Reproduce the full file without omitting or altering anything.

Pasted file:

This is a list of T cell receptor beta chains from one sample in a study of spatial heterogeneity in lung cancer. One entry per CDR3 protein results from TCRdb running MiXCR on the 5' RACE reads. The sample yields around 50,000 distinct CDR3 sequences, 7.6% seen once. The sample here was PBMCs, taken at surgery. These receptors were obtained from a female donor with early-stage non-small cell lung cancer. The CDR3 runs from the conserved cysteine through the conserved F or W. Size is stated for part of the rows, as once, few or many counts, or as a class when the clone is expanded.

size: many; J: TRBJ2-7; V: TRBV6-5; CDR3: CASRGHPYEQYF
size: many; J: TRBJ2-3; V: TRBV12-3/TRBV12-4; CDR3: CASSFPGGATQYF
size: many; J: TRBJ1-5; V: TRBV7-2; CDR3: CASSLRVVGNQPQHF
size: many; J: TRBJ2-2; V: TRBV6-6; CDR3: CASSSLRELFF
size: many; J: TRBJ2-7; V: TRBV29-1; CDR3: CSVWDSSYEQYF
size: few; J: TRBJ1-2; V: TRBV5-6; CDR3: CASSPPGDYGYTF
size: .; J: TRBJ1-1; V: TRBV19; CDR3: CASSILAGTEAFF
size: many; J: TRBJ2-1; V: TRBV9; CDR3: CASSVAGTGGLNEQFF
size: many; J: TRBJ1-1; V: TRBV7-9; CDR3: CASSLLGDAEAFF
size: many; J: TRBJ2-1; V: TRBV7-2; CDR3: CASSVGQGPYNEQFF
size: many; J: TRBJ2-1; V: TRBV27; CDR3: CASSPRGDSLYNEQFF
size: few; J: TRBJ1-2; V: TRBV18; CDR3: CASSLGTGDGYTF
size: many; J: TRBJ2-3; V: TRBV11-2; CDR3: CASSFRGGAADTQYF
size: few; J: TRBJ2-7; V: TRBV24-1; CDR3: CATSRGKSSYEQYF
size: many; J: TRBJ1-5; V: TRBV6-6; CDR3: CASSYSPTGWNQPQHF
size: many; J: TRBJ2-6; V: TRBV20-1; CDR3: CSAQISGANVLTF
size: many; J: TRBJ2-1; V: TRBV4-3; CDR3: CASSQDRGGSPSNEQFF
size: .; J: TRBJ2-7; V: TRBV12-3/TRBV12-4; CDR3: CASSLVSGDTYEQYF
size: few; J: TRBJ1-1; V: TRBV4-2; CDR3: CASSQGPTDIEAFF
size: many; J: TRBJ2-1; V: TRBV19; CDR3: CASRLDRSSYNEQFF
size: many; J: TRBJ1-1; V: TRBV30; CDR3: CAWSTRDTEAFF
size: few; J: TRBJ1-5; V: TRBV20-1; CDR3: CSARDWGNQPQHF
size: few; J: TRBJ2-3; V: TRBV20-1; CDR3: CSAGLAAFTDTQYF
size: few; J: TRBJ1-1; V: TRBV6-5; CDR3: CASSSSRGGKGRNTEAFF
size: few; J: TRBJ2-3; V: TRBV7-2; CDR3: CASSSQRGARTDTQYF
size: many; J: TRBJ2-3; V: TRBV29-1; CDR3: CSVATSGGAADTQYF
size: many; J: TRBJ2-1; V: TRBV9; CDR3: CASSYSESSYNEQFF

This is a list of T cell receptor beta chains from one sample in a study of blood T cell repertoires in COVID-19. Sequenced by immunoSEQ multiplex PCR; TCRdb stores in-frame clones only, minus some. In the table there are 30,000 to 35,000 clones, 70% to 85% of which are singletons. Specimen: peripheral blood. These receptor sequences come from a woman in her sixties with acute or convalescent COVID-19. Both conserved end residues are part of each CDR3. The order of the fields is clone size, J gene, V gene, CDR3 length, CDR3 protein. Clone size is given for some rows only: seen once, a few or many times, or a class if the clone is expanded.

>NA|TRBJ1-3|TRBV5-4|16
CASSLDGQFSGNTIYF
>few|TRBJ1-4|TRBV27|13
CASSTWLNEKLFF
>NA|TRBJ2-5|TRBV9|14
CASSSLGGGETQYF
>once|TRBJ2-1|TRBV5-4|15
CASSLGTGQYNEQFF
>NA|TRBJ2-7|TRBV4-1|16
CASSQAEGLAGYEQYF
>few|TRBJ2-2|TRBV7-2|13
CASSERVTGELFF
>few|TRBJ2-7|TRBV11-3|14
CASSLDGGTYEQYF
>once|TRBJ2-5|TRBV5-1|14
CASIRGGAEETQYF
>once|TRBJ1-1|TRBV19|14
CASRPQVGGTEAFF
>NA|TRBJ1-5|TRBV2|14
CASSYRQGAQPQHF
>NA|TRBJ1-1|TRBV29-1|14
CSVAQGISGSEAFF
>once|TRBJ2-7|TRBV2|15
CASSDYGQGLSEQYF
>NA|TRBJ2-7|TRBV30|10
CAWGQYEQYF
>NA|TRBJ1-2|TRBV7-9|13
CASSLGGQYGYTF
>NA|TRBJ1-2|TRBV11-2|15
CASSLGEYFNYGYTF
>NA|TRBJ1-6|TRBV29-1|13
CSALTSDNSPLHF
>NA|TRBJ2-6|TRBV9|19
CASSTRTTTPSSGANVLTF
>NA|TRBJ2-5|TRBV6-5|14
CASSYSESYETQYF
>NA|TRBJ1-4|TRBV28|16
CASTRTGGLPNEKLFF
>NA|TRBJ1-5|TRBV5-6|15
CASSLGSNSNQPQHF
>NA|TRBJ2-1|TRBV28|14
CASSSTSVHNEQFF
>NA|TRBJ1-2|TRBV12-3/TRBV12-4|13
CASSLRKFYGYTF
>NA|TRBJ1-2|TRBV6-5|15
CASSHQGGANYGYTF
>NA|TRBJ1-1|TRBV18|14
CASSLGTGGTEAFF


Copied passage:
This is a list of T cell receptor beta chains from one sample in a study of spatial heterogeneity in lung cancer. One entry per CDR3 protein results from TCRdb running MiXCR on the 5' RACE reads. The sample yields around 50,000 distinct CDR3 sequences, 7.6% seen once. The sample here was PBMCs, taken at surgery. These receptors were obtained from a female donor with early-stage non-small cell lung cancer. The CDR3 runs from the conserved cysteine through the conserved F or W. Size is stated for part of the rows, as once, few or many counts, or as a class when the clone is expanded.

size: many; J: TRBJ2-7; V: TRBV6-5; CDR3: CASRGHPYEQYF
size: many; J: TRBJ2-3; V: TRBV12-3/TRBV12-4; CDR3: CASSFPGGATQYF
size: many; J: TRBJ1-5; V: TRBV7-2; CDR3: CASSLRVVGNQPQHF
size: many; J: TRBJ2-2; V: TRBV6-6; CDR3: CASSSLRELFF
size: many; J: TRBJ2-7; V: TRBV29-1; CDR3: CSVWDSSYEQYF
size: few; J: TRBJ1-2; V: TRBV5-6; CDR3: CASSPPGDYGYTF
size: .; J: TRBJ1-1; V: TRBV19; CDR3: CASSILAGTEAFF
size: many; J: TRBJ2-1; V: TRBV9; CDR3: CASSVAGTGGLNEQFF
size: many; J: TRBJ1-1; V: TRBV7-9; CDR3: CASSLLGDAEAFF
size: many; J: TRBJ2-1; V: TRBV7-2; CDR3: CASSVGQGPYNEQFF
size: many; J: TRBJ2-1; V: TRBV27; CDR3: CASSPRGDSLYNEQFF
size: few; J: TRBJ1-2; V: TRBV18; CDR3: CASSLGTGDGYTF
size: many; J: TRBJ2-3; V: TRBV11-2; CDR3: CASSFRGGAADTQYF
size: few; J: TRBJ2-7; V: TRBV24-1; CDR3: CATSRGKSSYEQYF
size: many; J: TRBJ1-5; V: TRBV6-6; CDR3: CASSYSPTGWNQPQHF
size: many; J: TRBJ2-6; V: TRBV20-1; CDR3: CSAQISGANVLTF
size: many; J: TRBJ2-1; V: TRBV4-3; CDR3: CASSQDRGGSPSNEQFF
size: .; J: TRBJ2-7; V: TRBV12-3/TRBV12-4; CDR3: CASSLVSGDTYEQYF
size: few; J: TRBJ1-1; V: TRBV4-2; CDR3: CASSQGPTDIEAFF
size: many; J: TRBJ2-1; V: TRBV19; CDR3: CASRLDRSSYNEQFF
size: many; J: TRBJ1-1; V: TRBV30; CDR3: CAWSTRDTEAFF
size: few; J: TRBJ1-5; V: TRBV20-1; CDR3: CSARDWGNQPQHF
size: few; J: TRBJ2-3; V: TRBV20-1; CDR3: CSAGLAAFTDTQYF
size: few; J: TRBJ1-1; V: TRBV6-5; CDR3: CASSSSRGGKGRNTEAFF
size: few; J: TRBJ2-3; V: TRBV7-2; CDR3: CASSSQRGARTDTQYF
size: many; J: TRBJ2-3; V: TRBV29-1; CDR3: CSVATSGGAADTQYF
size: many; J: TRBJ2-1; V: TRBV9; CDR3: CASSYSESSYNEQFF

This is a list of T cell receptor beta chains from one sample in a study of blood T cell repertoires in COVID-19. Sequenced by immunoSEQ multiplex PCR; TCRdb stores in-frame clones only, minus some. In the table there are 30,000 to 35,000 clones, 70% to 85% of which are singletons. Specimen: peripheral blood. These receptor sequences come from a woman in her sixties with acute or convalescent COVID-19. Both conserved end residues are part of each CDR3. The order of the fields is clone size, J gene, V gene, CDR3 length, CDR3 protein. Clone size is given for some rows only: seen once, a few or many times, or a class if the clone is expanded.

>NA|TRBJ1-3|TRBV5-4|16
CASSLDGQFSGNTIYF
>few|TRBJ1-4|TRBV27|13
CASSTWLNEKLFF
>NA|TRBJ2-5|TRBV9|14
CASSSLGGGETQYF
>once|TRBJ2-1|TRBV5-4|15
CASSLGTGQYNEQFF
>NA|TRBJ2-7|TRBV4-1|16
CASSQAEGLAGYEQYF
>few|TRBJ2-2|TRBV7-2|13
CASSERVTGELFF
>few|TRBJ2-7|TRBV11-3|14
CASSLDGGTYEQYF
>once|TRBJ2-5|TRBV5-1|14
CASIRGGAEETQYF
>once|TRBJ1-1|TRBV19|14
CASRPQVGGTEAFF
>NA|TRBJ1-5|TRBV2|14
CASSYRQGAQPQHF
>NA|TRBJ1-1|TRBV29-1|14
CSVAQGISGSEAFF
>once|TRBJ2-7|TRBV2|15
CASSDYGQGLSEQYF
>NA|TRBJ2-7|TRBV30|10
CAWGQYEQYF
>NA|TRBJ1-2|TRBV7-9|13
CASSLGGQYGYTF
>NA|TRBJ1-2|TRBV11-2|15
CASSLGEYFNYGYTF
>NA|TRBJ1-6|TRBV29-1|13
CSALTSDNSPLHF
>NA|TRBJ2-6|TRBV9|19
CASSTRTTTPSSGANVLTF
>NA|TRBJ2-5|TRBV6-5|14
CASSYSESYETQYF
>NA|TRBJ1-4|TRBV28|16
CASTRTGGLPNEKLFF
>NA|TRBJ1-5|TRBV5-6|15
CASSLGSNSNQPQHF
>NA|TRBJ2-1|TRBV28|14
CASSSTSVHNEQFF
>NA|TRBJ1-2|TRBV12-3/TRBV12-4|13
CASSLRKFYGYTF
>NA|TRBJ1-2|TRBV6-5|15
CASSHQGGANYGYTF
>NA|TRBJ1-1|TRBV18|14
CASSLGTGGTEAFF